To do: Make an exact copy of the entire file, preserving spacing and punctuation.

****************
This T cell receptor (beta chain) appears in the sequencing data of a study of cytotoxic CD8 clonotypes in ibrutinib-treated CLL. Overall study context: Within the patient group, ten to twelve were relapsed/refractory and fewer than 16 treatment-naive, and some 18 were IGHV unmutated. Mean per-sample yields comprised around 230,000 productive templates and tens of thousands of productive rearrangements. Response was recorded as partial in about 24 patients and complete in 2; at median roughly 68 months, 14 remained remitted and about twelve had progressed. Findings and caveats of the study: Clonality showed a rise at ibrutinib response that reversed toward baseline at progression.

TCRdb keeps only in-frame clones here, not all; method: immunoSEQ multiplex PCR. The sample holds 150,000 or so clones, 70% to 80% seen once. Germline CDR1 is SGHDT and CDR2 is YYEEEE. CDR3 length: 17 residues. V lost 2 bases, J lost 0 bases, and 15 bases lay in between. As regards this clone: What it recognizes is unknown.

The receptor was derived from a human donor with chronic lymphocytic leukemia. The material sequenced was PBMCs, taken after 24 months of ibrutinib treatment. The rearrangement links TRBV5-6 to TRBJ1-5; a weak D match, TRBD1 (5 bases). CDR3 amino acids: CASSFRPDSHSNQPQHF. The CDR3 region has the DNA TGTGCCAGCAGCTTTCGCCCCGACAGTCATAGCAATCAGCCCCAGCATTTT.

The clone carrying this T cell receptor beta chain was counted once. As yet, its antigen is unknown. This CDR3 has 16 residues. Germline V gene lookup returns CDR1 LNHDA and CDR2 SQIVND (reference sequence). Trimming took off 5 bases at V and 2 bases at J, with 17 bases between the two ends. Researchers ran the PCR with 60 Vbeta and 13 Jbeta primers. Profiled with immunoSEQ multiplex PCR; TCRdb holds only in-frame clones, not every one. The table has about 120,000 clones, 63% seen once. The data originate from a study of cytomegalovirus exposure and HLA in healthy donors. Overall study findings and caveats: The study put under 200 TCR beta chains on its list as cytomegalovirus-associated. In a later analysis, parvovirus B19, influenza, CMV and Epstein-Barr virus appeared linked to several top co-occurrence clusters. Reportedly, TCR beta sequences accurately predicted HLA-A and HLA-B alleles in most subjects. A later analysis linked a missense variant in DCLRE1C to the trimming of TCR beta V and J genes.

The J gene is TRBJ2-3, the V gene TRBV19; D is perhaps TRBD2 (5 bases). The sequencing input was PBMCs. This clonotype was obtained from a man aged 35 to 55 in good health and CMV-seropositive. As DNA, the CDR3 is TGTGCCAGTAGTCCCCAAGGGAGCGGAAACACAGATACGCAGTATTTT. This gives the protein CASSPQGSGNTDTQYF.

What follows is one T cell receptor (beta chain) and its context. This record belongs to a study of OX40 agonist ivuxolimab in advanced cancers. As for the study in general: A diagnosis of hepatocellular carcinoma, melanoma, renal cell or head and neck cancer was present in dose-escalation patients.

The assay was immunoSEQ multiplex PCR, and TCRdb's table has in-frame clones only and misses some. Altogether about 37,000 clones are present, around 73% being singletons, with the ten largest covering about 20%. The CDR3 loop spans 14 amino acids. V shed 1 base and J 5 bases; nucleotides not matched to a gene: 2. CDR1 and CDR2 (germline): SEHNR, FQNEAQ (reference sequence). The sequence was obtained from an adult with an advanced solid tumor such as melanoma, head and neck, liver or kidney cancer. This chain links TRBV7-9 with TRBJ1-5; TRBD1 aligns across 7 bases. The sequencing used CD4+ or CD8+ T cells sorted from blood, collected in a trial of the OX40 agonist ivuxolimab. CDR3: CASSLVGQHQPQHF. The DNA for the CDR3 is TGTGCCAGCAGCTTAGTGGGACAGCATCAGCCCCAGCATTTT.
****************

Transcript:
This T cell receptor (beta chain) appears in the sequencing data of a study of cytotoxic CD8 clonotypes in ibrutinib-treated CLL. Overall study context: Within the patient group, ten to twelve were relapsed/refractory and fewer than 16 treatment-naive, and some 18 were IGHV unmutated. Mean per-sample yields comprised around 230,000 productive templates and tens of thousands of productive rearrangements. Response was recorded as partial in about 24 patients and complete in 2; at median roughly 68 months, 14 remained remitted and about twelve had progressed. Findings and caveats of the study: Clonality showed a rise at ibrutinib response that reversed toward baseline at progression.

TCRdb keeps only in-frame clones here, not all; method: immunoSEQ multiplex PCR. The sample holds 150,000 or so clones, 70% to 80% seen once. Germline CDR1 is SGHDT and CDR2 is YYEEEE. CDR3 length: 17 residues. V lost 2 bases, J lost 0 bases, and 15 bases lay in between. As regards this clone: What it recognizes is unknown.

The receptor was derived from a human donor with chronic lymphocytic leukemia. The material sequenced was PBMCs, taken after 24 months of ibrutinib treatment. The rearrangement links TRBV5-6 to TRBJ1-5; a weak D match, TRBD1 (5 bases). CDR3 amino acids: CASSFRPDSHSNQPQHF. The CDR3 region has the DNA TGTGCCAGCAGCTTTCGCCCCGACAGTCATAGCAATCAGCCCCAGCATTTT.

The clone carrying this T cell receptor beta chain was counted once. As yet, its antigen is unknown. This CDR3 has 16 residues. Germline V gene lookup returns CDR1 LNHDA and CDR2 SQIVND (reference sequence). Trimming took off 5 bases at V and 2 bases at J, with 17 bases between the two ends. Researchers ran the PCR with 60 Vbeta and 13 Jbeta primers. Profiled with immunoSEQ multiplex PCR; TCRdb holds only in-frame clones, not every one. The table has about 120,000 clones, 63% seen once. The data originate from a study of cytomegalovirus exposure and HLA in healthy donors. Overall study findings and caveats: The study put under 200 TCR beta chains on its list as cytomegalovirus-associated. In a later analysis, parvovirus B19, influenza, CMV and Epstein-Barr virus appeared linked to several top co-occurrence clusters. Reportedly, TCR beta sequences accurately predicted HLA-A and HLA-B alleles in most subjects. A later analysis linked a missense variant in DCLRE1C to the trimming of TCR beta V and J genes.

The J gene is TRBJ2-3, the V gene TRBV19; D is perhaps TRBD2 (5 bases). The sequencing input was PBMCs. This clonotype was obtained from a man aged 35 to 55 in good health and CMV-seropositive. As DNA, the CDR3 is TGTGCCAGTAGTCCCCAAGGGAGCGGAAACACAGATACGCAGTATTTT. This gives the protein CASSPQGSGNTDTQYF.

What follows is one T cell receptor (beta chain) and its context. This record belongs to a study of OX40 agonist ivuxolimab in advanced cancers. As for the study in general: A diagnosis of hepatocellular carcinoma, melanoma, renal cell or head and neck cancer was present in dose-escalation patients.

The assay was immunoSEQ multiplex PCR, and TCRdb's table has in-frame clones only and misses some. Altogether about 37,000 clones are present, around 73% being singletons, with the ten largest covering about 20%. The CDR3 loop spans 14 amino acids. V shed 1 base and J 5 bases; nucleotides not matched to a gene: 2. CDR1 and CDR2 (germline): SEHNR, FQNEAQ (reference sequence). The sequence was obtained from an adult with an advanced solid tumor such as melanoma, head and neck, liver or kidney cancer. This chain links TRBV7-9 with TRBJ1-5; TRBD1 aligns across 7 bases. The sequencing used CD4+ or CD8+ T cells sorted from blood, collected in a trial of the OX40 agonist ivuxolimab. CDR3: CASSLVGQHQPQHF. The DNA for the CDR3 is TGTGCCAGCAGCTTAGTGGGACAGCATCAGCCCCAGCATTTT.